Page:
While addressing some questions about the “deeply worrying” assault on his person, Richard Spencer told The New York Times he is not a Nazi but a member of the alt-right, which supports “peaceful ethnic cleansing.”
For those who don’t know, Spencer runs a nefarious but respectably named white supremacist organization called the National Policy Institute, whose core objective is to eliminate or ostracize people of color to preserve European culture in the United States.
To many of his critics, his rhetoric stink of World War II Nazism, yet the white nationalist declared he is different from his alleged idol, Adolf Hitler, because “Nazi” is a “historical” term.
“German National Socialism is a historic movement of the past,” Spencer said. “It arose at a very particular time and had particular motives and ideas and policies and styles, and those aren’t mine.”
Judging from the way he preferred to call Nazism “German Nationalism Socialism,” it is possible he was trying to unsuccessfully distance the movement from the various negative connotations of the term.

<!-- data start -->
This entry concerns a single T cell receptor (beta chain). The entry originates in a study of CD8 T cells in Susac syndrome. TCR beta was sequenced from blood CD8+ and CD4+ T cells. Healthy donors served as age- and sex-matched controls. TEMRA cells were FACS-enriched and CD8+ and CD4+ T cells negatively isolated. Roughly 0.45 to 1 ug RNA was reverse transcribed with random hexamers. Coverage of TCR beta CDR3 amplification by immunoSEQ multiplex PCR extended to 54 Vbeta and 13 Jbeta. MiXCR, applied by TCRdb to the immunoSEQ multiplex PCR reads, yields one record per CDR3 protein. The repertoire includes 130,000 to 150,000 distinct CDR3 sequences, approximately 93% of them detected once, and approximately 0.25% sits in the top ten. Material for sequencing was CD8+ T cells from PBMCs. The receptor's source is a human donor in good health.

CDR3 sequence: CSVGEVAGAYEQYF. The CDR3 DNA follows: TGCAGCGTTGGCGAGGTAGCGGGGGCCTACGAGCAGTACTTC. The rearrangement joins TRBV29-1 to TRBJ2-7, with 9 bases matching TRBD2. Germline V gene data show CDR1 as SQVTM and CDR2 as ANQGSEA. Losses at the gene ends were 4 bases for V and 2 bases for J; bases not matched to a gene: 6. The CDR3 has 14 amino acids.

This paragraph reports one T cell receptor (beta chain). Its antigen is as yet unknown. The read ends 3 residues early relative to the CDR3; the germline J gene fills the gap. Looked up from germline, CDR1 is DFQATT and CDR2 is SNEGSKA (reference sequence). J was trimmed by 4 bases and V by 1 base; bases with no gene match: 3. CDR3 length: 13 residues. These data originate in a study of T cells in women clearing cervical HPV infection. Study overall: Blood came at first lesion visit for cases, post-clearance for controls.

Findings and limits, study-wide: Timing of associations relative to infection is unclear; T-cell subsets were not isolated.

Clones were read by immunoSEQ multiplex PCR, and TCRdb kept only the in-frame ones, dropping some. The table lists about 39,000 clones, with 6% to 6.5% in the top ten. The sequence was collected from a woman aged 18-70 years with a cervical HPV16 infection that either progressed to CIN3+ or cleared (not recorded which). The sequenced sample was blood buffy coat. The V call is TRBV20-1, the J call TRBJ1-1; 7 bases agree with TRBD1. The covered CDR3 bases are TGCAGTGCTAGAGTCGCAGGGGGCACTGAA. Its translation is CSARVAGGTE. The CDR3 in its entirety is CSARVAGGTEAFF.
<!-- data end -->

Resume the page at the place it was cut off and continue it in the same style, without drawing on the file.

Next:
He also said a similar movement will “not resonate today” with the people.
But as evident from a Washington, D.C., conference video in November, which was rife with Nazi slogans, terminologies and quotes, not to mention Hitler-style salutes, it is clear that he is much more inspired by the Holocaust then he lets on.
After Friday’s assault, a debate has sprung up on whether it is ethical to hit a person with such hate-filled, racist sentiments.
#RichardSpencer is a loser— Jim Hanson (@Uncle_Jimbo) January 21, 2017
But does the left really want to Support the idea
That violence against those
You disagree with
Inferring here, but NYT seems pretty OK with street violence, as long as it's directed at Richard Spencer. https://t.co/CXSAsXgumg— Byron York (@ByronYork) January 22, 2017
As for Spencer, he said he is now too afraid to go out in public without security — like all minorities who have ever been targeted with swastikas and lynched puppets.
“I don’t think I could go out to an inauguration event without bodyguards or a protest or a conference,” he said on his Periscope account. “I am more worried about going out to dinner on an average Tuesday because these kind (sic) of people are roaming around.”
“I’m going to have to start really thinking about operational security,” he added.
It’s not just his physical well being he’s worried about, however, but also his self-esteem.
“I’m afraid this is going to become the meme to end all memes,” he said. “That I’m going to hate watching this.”
Banner and thumbnail credit: Reuters